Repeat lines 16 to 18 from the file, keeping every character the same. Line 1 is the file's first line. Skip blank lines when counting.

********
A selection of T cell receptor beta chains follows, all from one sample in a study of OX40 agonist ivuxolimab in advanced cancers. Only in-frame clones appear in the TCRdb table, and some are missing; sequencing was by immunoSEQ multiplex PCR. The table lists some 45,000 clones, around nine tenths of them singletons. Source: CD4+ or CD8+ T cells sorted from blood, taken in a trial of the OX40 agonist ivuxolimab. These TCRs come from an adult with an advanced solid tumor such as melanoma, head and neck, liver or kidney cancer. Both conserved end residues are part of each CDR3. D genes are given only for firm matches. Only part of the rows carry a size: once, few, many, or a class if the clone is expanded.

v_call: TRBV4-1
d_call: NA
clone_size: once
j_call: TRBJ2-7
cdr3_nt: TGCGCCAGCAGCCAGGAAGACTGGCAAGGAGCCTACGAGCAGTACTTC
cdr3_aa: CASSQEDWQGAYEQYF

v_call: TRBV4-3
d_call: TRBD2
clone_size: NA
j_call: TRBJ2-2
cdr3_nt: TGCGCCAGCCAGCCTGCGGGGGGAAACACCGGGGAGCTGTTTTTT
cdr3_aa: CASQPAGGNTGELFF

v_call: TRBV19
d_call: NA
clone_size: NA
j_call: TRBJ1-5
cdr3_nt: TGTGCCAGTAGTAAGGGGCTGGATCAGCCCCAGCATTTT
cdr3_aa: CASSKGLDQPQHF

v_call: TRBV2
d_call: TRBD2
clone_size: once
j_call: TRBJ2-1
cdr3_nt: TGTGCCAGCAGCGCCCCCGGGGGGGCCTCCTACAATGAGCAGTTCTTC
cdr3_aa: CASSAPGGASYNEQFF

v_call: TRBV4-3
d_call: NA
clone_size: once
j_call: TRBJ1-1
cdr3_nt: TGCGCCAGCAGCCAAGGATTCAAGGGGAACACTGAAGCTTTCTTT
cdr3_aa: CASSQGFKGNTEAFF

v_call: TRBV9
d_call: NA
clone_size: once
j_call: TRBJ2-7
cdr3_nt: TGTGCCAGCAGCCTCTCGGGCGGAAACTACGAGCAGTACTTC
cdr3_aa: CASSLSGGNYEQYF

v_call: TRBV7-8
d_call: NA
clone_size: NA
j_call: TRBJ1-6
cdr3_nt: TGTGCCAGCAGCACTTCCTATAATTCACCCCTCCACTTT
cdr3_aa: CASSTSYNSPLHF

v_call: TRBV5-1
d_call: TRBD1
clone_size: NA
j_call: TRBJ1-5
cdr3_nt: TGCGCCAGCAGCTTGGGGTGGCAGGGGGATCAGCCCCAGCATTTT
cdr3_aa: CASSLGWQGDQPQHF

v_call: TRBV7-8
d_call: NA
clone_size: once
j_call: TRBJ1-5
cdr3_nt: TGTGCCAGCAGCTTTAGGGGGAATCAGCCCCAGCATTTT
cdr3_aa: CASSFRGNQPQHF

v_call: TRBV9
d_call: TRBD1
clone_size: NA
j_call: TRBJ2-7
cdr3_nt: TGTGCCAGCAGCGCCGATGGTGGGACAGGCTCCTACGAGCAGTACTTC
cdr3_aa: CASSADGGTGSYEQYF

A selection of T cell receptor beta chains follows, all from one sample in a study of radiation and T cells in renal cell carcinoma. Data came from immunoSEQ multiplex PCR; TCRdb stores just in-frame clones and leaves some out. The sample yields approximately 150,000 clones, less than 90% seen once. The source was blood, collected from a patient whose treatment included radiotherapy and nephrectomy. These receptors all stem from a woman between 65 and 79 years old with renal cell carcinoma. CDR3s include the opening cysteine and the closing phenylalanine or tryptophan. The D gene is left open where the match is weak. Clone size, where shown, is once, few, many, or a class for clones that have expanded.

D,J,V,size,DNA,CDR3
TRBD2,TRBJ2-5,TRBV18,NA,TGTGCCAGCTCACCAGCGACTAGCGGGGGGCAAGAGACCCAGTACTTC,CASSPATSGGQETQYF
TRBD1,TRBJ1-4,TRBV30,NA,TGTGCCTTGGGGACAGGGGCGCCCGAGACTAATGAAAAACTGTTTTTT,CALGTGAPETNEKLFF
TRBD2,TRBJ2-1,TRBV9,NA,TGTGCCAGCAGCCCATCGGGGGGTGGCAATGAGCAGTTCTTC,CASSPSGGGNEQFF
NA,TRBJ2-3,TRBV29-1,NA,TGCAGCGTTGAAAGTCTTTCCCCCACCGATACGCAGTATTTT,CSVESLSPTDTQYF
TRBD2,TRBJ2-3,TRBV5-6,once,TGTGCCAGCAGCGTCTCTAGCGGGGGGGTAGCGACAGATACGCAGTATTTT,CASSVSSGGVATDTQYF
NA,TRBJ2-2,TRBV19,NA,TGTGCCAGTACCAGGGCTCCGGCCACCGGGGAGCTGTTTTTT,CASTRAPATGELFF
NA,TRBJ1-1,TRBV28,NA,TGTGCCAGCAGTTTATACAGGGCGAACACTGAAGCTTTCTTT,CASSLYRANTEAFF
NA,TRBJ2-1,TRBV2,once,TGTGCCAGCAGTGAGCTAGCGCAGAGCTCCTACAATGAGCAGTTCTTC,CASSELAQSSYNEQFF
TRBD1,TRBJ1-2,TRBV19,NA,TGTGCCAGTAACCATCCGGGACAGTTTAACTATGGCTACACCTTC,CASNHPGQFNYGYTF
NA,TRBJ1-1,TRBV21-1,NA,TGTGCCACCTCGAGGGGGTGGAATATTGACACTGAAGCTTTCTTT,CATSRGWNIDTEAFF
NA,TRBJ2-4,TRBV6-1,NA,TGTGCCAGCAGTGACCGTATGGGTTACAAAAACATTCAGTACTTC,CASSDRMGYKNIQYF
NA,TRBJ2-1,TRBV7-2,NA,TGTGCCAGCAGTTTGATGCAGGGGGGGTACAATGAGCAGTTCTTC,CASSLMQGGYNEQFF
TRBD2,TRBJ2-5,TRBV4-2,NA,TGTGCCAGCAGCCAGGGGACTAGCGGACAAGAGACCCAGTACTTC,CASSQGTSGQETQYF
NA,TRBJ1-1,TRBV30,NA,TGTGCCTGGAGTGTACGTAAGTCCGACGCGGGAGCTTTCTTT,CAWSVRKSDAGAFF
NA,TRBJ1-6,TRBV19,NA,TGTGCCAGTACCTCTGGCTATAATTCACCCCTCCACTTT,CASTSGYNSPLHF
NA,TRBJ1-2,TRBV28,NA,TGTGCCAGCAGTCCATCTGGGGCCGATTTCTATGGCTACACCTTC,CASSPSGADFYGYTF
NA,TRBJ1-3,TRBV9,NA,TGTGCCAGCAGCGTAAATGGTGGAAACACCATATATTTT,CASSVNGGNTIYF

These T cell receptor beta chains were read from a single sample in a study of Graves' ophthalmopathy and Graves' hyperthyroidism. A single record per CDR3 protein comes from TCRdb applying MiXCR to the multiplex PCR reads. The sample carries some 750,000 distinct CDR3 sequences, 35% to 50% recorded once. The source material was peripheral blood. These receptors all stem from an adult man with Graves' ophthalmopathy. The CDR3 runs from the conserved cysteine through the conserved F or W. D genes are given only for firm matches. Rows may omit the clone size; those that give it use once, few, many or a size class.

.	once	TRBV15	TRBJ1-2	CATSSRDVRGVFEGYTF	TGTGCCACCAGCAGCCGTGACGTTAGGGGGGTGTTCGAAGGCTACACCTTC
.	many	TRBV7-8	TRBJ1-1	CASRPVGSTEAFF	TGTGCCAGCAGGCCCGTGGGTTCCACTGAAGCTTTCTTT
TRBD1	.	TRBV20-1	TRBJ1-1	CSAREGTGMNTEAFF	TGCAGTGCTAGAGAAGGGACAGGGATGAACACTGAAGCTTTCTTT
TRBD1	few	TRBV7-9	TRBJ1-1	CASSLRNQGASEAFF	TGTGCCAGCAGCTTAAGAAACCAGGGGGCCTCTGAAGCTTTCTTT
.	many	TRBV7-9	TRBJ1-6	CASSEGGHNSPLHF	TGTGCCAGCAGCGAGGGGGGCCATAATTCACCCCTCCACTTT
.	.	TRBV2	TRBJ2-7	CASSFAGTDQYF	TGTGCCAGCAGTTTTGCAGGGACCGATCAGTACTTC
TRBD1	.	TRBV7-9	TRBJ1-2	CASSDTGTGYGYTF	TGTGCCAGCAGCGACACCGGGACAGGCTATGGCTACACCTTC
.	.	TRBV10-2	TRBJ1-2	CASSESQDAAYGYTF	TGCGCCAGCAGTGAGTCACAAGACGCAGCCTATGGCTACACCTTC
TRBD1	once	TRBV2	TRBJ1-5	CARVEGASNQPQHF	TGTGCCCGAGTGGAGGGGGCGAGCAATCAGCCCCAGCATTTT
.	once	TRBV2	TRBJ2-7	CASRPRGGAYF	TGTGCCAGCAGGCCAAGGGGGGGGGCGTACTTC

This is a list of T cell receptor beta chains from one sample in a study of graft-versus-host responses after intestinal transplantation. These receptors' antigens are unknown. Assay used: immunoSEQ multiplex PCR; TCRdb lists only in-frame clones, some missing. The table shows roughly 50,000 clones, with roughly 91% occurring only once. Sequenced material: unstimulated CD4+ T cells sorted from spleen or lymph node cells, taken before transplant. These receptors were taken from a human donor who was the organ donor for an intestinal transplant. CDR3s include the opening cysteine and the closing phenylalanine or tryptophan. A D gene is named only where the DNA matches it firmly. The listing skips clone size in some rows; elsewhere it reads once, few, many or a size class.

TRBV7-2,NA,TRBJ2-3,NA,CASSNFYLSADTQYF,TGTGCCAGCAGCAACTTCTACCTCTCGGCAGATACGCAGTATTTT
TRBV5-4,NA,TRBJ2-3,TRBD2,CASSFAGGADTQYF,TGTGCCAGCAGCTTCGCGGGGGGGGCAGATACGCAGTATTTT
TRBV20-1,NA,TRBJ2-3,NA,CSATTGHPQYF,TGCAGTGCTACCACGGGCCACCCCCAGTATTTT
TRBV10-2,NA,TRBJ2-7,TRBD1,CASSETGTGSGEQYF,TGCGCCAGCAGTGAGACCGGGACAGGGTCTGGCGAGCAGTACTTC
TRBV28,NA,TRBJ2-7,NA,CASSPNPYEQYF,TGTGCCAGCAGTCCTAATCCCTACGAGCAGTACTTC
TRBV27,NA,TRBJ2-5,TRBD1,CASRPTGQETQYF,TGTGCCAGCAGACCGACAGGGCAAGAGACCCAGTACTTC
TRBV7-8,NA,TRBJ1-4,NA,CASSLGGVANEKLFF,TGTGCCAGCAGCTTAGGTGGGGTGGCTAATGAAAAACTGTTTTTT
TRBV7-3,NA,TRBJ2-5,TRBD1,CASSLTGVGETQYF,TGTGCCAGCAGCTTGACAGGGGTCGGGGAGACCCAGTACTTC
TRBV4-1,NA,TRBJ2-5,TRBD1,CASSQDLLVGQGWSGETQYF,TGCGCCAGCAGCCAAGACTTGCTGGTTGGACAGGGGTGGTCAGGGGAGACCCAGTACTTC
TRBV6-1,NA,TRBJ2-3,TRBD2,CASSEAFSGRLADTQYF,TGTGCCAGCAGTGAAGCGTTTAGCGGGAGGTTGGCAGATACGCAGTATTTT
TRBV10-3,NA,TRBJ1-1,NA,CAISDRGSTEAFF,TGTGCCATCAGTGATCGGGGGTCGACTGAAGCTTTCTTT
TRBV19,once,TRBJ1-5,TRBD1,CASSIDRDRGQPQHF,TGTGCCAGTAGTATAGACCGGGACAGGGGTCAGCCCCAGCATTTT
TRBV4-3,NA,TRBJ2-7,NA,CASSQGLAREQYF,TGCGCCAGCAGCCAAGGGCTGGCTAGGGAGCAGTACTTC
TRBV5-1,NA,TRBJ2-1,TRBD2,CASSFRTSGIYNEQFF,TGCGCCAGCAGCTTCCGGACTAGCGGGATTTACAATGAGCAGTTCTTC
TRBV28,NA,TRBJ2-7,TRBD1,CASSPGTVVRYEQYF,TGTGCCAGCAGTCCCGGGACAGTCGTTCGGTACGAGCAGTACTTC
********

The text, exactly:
clone_size: NA
j_call: TRBJ1-5
cdr3_nt: TGTGCCAGTAGTAAGGGGCTGGATCAGCCCCAGCATTTT